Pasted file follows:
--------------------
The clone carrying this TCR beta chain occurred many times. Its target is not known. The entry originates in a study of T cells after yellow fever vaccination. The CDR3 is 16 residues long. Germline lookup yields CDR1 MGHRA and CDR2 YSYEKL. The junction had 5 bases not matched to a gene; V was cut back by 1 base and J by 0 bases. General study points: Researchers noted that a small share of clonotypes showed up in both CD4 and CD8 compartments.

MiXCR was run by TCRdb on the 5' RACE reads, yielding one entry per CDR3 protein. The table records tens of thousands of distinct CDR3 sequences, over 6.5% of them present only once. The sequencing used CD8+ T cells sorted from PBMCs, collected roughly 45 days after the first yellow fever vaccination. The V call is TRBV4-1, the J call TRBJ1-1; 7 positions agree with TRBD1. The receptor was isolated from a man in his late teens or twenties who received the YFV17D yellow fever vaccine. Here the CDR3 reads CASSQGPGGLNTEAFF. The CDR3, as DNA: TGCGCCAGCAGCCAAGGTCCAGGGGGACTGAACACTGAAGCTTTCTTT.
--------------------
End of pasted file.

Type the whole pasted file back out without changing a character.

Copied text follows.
The clone carrying this TCR beta chain occurred many times. Its target is not known. The entry originates in a study of T cells after yellow fever vaccination. The CDR3 is 16 residues long. Germline lookup yields CDR1 MGHRA and CDR2 YSYEKL. The junction had 5 bases not matched to a gene; V was cut back by 1 base and J by 0 bases. General study points: Researchers noted that a small share of clonotypes showed up in both CD4 and CD8 compartments.

MiXCR was run by TCRdb on the 5' RACE reads, yielding one entry per CDR3 protein. The table records tens of thousands of distinct CDR3 sequences, over 6.5% of them present only once. The sequencing used CD8+ T cells sorted from PBMCs, collected roughly 45 days after the first yellow fever vaccination. The V call is TRBV4-1, the J call TRBJ1-1; 7 positions agree with TRBD1. The receptor was isolated from a man in his late teens or twenties who received the YFV17D yellow fever vaccine. Here the CDR3 reads CASSQGPGGLNTEAFF. The CDR3, as DNA: TGCGCCAGCAGCCAAGGTCCAGGGGGACTGAACACTGAAGCTTTCTTT.